Want to mix Panamericana's Argentina-influenced tunes with something in English? Put it on a playlist with the following three titles, which share some of the album's musical attributes. Francis Albert Sinatra & Antonio Carlos Jobib
Frank Sinatra and Antonio Jobim
This is Aubele's favorite Sinatra album, and although the lyrics are not entirely in English (Jobim sings in Portuguese), this bossa nova classic is one of Sinatra's prettiest works. The 1967 recording captures him in a contemplative mood, far from the wild, swinging Rat Pack. And if there's a better version of "The Girl from Ipanema," we'd like to hear it.
Secrets of the Beehive
David Sylvian is either a progressive rocker who turned to jazz or a jazz artist who dabbled in rock - or maybe he's both. In any case, the British singer-songwriter now makes top-notch ambient music that is influenced equally by rock and jazz. Aubele cites Sylvian as one of his major influences.
Scientist Dubs Culture into a Parallel Universe
If the album’s name alone isn’t enough to make you want it, maybe track titles like “Spacetime Continuum” and “Beam Me Up Dubby” will help. The songs capture the best of dub, the big-beat reggae sound that pops up throughout Aubele’s Pan- americana.
You heard her music in The Devil Wears Prada and on American Idol. Now, Edinburgh's KT Tunstall is back with a new album. By Mikael Wood
Scottish singer-songwriter KT Tunstall's debut album, Eye to the Telescope, was a surprise success, propelled by a breezy folk-pop tune called "Suddenly I See," which showed up on big and small screens across the United States. including in The Devil Wears Prada, So You Think You Can Dance, Ugly Betty, and Grey's Anatomy. Another of her songs got some key TV time, too: Katharine McPhee sang "Black Horse and the Cherry Tree" on last season's American Idol.
But Tunstall had to figure out how to follow up on that success - which is what you call a good problem to have. Her solution: The harder-edged Drastic Fantastic, a new album, which is now out in stores and on which Tunstall has turned up the volume on the rootsy sound that charmed Hollywood.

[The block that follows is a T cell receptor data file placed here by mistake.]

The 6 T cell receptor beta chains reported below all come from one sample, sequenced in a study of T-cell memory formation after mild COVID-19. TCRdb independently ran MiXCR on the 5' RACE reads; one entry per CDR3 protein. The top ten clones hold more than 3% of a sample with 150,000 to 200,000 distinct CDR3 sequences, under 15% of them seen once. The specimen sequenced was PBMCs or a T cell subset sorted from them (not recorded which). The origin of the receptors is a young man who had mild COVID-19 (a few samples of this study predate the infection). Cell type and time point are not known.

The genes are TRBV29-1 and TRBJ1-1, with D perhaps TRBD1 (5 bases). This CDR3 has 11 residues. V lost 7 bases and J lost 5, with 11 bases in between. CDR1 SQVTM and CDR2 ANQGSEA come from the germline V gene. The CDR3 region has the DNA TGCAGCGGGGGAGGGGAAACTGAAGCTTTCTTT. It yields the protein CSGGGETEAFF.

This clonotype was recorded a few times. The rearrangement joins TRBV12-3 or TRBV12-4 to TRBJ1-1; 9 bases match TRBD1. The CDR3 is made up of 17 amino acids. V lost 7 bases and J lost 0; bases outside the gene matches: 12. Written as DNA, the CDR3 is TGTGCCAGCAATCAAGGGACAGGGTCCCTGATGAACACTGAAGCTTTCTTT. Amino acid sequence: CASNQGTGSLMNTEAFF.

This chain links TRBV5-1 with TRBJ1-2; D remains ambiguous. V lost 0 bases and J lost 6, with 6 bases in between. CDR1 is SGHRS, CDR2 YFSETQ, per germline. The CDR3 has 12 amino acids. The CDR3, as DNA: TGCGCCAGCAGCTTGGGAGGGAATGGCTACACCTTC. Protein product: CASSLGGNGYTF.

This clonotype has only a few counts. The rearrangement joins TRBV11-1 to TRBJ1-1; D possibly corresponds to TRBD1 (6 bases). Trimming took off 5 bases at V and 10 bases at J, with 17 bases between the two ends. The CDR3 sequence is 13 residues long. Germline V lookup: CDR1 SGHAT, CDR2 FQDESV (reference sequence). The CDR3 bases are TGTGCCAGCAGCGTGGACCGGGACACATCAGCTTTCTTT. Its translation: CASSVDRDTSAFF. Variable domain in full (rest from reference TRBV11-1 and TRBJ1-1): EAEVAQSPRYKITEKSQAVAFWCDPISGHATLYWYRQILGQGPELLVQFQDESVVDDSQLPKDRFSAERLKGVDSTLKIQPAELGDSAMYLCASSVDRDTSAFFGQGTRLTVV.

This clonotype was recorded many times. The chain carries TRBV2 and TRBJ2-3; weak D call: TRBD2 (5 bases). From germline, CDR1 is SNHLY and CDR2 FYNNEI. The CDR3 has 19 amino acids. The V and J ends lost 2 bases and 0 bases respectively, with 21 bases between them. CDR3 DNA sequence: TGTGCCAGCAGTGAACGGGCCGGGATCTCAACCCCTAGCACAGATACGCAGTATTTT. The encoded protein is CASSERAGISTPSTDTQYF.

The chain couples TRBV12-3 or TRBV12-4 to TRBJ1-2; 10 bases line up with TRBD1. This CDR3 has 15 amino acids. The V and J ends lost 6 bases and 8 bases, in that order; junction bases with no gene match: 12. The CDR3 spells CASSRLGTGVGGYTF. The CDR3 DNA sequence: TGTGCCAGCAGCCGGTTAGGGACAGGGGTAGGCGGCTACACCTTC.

Suddenly she sees Oompa-Loompas traveling around the world. "When other people buy one of your songs, you essentially give it away," Tunstall says. "I don't have kids, but it must be a fairly similar experience, where you create this thing, but once it's out in the world, you really don't own it anymore. I feel like I've created all these little Oompa-Loompas, and now they're touring the world. I keep getting postcards from them, going, 'Guess what? I'm in a Meryl Streep film!'?"
Drastic Fantastic is darker, but it's still no "Smelly Cat." "The thing I was really afraid of on the first record was being Phoebe from Friends - a girl with a guitar, singing about being dumped. I didn't really relate to that [mentality]. Eye to the Telescope was a deliberate attempt to stay away from that. But now I can go back to more contemplative, slightly darker feelings in my songs."
She reflects on the first album's success, and scissors. "Not to say I was curbed creatively on the first album, but there are certainly things I might have done differently had I been left to my own devices. On this album, I absolutely felt free to try anything out. It's basically been like finding a pair of massive metal cutters in a cupboard and cutting the fences down."
Drastic Fantastic is good, but your grandma might not think so. "I remember with the first album, when I did signings and stuff, people would come up and say, 'Can you sign this for my grandmother?' And I'd always be like, 'That's wicked!' I'm really flattered that older people like it. On this album - maybe not so many grandmothers will like it. I'm all right with that."